Yellowstone’s lead wolf biologist retiring after 28 years

Yellowstone National Park

Yellowstone National Park announced the retirement of longtime lead wolf biologist Doug Smith on Monday.

During his 28-year career in the park, Smith devoted himself to advancing the mission of the National Park Service by restoring and studying the natural behaviors of wolves and predator-prey dynamics in the Greater Yellowstone Ecosystem.

In November 1994, he began his tenure in the park, just prior to the reintroduction of 41 wolves in 1995, and soon thereafter became the leader of the Yellowstone Wolf Project for 25 years. In addition to his wolf duties, starting in 2008 until the present, Smith oversaw the park’s bird and elk programs.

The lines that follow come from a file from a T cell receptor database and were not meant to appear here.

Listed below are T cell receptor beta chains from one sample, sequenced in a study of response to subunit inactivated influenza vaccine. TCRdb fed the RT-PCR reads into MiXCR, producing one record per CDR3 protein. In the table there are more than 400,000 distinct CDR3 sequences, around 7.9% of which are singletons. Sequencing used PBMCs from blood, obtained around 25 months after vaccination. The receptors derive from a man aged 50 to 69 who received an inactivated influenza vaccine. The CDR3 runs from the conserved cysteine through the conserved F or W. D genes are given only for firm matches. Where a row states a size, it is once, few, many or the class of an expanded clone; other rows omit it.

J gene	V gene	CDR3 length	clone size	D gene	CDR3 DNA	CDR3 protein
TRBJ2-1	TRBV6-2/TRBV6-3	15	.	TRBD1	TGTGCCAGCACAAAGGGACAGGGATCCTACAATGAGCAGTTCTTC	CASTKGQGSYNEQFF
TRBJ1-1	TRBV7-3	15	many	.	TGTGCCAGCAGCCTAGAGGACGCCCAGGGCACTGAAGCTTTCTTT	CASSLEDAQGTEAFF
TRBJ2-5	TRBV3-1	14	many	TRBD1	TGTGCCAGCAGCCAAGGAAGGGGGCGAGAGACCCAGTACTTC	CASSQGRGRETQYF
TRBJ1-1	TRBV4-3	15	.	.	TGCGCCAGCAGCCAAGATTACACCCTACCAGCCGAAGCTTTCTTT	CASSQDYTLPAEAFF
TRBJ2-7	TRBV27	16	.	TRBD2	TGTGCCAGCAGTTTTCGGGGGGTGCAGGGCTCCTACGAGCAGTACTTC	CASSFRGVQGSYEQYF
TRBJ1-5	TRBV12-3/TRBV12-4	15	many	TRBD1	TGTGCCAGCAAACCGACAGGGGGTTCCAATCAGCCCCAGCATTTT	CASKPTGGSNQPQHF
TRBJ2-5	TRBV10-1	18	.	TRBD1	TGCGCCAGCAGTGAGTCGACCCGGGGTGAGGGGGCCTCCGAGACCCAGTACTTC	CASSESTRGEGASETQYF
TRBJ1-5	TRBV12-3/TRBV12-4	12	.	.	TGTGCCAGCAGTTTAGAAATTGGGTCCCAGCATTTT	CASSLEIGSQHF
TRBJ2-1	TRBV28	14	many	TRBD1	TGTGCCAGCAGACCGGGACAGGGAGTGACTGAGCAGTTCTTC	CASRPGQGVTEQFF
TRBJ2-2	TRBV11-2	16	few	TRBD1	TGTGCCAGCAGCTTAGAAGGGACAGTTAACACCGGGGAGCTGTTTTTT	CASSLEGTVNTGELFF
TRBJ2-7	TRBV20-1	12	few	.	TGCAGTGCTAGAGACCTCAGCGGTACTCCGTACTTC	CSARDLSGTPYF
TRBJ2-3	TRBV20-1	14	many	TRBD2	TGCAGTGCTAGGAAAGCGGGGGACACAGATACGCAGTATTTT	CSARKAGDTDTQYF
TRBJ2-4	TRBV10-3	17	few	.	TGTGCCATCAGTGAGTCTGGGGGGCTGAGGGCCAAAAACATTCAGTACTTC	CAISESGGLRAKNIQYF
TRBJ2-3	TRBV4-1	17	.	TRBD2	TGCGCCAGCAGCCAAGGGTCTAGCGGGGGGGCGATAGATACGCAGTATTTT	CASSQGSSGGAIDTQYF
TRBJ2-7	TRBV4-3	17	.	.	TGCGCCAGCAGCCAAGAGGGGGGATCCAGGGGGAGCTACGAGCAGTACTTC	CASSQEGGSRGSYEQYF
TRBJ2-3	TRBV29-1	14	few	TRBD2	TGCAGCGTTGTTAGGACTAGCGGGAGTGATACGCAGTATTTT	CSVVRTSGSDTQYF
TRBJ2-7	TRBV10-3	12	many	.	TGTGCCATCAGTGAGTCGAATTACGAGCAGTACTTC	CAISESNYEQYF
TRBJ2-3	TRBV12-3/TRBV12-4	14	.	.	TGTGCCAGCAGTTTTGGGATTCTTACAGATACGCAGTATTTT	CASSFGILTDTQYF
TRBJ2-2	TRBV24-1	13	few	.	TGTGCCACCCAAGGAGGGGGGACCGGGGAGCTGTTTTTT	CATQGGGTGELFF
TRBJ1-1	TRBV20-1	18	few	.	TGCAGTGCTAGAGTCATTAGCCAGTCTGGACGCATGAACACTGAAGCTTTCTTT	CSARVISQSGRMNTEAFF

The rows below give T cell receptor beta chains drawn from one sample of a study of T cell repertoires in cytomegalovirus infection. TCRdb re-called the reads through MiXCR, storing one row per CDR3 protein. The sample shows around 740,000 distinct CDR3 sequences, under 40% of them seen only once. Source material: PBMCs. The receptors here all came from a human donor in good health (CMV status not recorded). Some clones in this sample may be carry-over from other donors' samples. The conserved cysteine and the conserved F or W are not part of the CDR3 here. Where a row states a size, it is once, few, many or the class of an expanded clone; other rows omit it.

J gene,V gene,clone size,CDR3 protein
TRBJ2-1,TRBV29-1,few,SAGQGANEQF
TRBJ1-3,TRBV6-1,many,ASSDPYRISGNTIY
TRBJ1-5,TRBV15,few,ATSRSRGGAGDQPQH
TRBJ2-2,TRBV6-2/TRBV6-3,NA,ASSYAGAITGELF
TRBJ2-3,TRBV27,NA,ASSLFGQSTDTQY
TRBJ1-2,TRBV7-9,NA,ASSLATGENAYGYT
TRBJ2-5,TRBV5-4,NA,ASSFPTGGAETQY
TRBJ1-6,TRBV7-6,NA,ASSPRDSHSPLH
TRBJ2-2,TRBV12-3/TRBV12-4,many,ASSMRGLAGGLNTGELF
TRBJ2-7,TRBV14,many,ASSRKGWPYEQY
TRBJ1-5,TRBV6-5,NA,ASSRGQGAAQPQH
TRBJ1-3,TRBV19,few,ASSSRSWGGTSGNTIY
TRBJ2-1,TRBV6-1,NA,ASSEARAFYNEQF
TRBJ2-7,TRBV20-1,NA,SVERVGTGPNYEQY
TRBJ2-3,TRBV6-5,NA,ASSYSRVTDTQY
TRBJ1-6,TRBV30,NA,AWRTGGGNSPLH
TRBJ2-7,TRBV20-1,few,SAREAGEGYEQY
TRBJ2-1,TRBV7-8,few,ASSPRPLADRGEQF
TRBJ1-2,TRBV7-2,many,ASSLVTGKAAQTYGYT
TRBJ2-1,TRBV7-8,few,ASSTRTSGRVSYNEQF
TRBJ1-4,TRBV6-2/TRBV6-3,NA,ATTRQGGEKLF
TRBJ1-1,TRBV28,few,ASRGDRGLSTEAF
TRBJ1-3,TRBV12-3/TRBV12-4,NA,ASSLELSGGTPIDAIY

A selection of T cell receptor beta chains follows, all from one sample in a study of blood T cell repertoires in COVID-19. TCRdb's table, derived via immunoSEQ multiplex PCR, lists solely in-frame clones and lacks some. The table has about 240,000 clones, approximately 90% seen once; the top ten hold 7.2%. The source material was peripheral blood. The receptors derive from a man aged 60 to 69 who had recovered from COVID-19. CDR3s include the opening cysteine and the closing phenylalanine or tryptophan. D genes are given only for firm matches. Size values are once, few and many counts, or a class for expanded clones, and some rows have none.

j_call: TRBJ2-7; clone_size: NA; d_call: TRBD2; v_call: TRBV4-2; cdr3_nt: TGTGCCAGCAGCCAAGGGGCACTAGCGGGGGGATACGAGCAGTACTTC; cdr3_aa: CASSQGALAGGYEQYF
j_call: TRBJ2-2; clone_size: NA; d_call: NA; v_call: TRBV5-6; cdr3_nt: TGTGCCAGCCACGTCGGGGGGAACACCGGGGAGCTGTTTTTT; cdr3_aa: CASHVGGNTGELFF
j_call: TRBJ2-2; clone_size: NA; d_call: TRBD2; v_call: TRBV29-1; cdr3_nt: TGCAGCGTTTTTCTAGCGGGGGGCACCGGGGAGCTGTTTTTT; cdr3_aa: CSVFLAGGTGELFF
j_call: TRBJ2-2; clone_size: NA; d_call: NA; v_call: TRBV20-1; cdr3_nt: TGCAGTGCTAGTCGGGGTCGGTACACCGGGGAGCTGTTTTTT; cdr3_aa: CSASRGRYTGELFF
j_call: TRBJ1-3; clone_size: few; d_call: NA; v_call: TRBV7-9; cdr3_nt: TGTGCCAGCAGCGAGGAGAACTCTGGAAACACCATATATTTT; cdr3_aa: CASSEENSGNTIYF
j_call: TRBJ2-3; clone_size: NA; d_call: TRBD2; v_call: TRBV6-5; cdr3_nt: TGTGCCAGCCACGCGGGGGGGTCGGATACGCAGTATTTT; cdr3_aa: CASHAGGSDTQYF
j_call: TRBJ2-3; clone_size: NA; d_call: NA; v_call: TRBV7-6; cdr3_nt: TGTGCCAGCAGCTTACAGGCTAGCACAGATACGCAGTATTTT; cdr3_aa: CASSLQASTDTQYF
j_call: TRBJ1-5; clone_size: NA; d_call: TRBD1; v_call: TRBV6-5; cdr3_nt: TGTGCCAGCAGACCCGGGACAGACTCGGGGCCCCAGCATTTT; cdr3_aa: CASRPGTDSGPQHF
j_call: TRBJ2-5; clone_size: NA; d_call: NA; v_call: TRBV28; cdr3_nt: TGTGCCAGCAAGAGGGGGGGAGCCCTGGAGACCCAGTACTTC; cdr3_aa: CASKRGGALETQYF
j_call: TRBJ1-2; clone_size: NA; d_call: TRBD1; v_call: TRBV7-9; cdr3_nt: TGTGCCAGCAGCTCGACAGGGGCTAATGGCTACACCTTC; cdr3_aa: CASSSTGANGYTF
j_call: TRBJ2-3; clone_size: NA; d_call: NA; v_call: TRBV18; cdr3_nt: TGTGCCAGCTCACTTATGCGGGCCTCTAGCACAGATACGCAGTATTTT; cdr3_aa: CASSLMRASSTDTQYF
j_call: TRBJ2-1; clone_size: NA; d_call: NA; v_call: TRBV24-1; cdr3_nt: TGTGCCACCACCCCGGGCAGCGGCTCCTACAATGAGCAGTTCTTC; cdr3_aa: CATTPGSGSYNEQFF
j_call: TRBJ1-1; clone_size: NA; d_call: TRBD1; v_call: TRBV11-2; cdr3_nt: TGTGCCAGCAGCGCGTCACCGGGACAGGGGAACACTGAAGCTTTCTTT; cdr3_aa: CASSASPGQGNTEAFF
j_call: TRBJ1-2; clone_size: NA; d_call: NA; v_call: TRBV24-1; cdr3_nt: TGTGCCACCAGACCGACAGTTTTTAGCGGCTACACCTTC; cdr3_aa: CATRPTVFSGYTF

Under Smith’s stewardship, wolf numbers increased to 174 in about 16 packs before stabilizing between 80 and 125 wolves in seven to 10 packs over the last decade. Smith established one of the premier scientific monitoring and research programs in the world. He and his staff captured and collared more than 600 wolves, conducted more than 1,500 aerial flights, hiked or skied more than 20,000 miles, located wolf packs more than 52,000 times, recorded more than 35,000 hours of wolf behavior and examined more than 8,200 carcasses. This monitoring and research synergized a proliferation

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